The Czech MotoGP race 2020 according to Brembo


 A guide to the Brembo braking systems in the premier class, and their use on the Brno Automotodrom


According to Brembo technicians who work closely with all the MotoGP World Championship riders, Brno Automotodrom is one of the most highly demanding circuits for brakes. On a scale of 1 to 5, it earned a 4 on the difficulty index - exactly the same as Spanish tracks Jerez and Aragon. 

Between the second (1.24 miles) and fifth km (3.1 miles), the track stands out for its steep slopes: the lowest point is at 376 meters (1,234 feet) above sea level while the highest is at 450 meters (1,476 feet). This affects braking because one thing is to slow a bike down on flat stretches, but to do so at the bottom of a slope is something different entirely. ​


The range of Brembo discs for MotoGP ​ ​

Every MotoGP rider can choose between 320 mm diameter Brembo discs or 340 mm ones. Both categories offer two models: High Mass and Standard (low) Mass. Compared with a 320 mm Standard Mass disc, a 320 mm High Mass has an extra 80% of braking band. 

For each disc format, there are two different carbon mixtures distinguished by their initial bite and their resistance to high temperatures. Overall, this means there are eight front brake disc variations (excluding Motegi, where the 340 mm version is mandatory). ​


Brake use during the Czech MotoGP race​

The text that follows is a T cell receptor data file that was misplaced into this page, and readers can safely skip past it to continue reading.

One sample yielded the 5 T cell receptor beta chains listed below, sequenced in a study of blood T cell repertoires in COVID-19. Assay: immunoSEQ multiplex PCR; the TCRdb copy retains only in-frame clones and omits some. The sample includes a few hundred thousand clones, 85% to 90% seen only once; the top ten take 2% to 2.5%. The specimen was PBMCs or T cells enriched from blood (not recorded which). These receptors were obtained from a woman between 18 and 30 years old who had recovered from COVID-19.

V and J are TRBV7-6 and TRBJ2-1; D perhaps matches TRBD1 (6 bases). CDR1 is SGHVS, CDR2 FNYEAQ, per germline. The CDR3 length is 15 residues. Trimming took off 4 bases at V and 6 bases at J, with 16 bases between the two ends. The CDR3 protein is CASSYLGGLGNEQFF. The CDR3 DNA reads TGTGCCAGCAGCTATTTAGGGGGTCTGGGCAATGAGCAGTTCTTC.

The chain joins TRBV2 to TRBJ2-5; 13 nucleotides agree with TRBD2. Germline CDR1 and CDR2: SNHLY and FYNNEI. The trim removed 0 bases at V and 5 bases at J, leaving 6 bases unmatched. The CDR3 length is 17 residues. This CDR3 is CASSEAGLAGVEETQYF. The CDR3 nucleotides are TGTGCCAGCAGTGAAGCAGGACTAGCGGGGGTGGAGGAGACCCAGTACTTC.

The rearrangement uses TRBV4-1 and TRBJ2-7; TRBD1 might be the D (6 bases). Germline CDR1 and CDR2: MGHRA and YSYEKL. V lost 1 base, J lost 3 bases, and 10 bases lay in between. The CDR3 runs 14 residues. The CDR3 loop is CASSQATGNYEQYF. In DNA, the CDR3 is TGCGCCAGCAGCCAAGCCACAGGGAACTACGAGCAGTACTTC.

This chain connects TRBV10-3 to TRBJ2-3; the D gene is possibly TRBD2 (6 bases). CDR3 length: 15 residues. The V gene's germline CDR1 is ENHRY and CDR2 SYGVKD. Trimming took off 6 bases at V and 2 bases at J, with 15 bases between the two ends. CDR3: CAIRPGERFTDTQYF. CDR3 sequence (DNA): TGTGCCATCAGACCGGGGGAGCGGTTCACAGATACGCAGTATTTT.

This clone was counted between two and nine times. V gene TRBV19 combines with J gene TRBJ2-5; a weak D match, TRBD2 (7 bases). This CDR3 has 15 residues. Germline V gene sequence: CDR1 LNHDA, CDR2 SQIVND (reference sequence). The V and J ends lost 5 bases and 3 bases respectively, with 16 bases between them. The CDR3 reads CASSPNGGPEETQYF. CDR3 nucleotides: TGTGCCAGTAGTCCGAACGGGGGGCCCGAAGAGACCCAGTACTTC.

On every lap, the riders use their brakes 10 times for a total of 36 seconds - the highest value of the season. In other words, the braking systems are being used for 31% of the race. 

On three bends, deceleration is at more than 170 km/h (106 mph) and, to achieve it, the riders have to brake for more than 4 and a half seconds, submitting to a deceleration of 1.4-1.5 g. In these moments, the system pressure is higher than 10 bar. ​



The most demanding braking section during the Brno race ​ ​

Of the ten braking sections on Brno Automotodrom, four are classified as very demanding on the brakes, three are of medium difficulty and the other three are light. 

The longest braking section in terms of both space and time is the one on the first bend: the riders start braking at 306 km/h (190 mph) and only end after 5.3 seconds and 284 meters (932 feet), when the speed has dropped to 118 km/h (73 mph). ​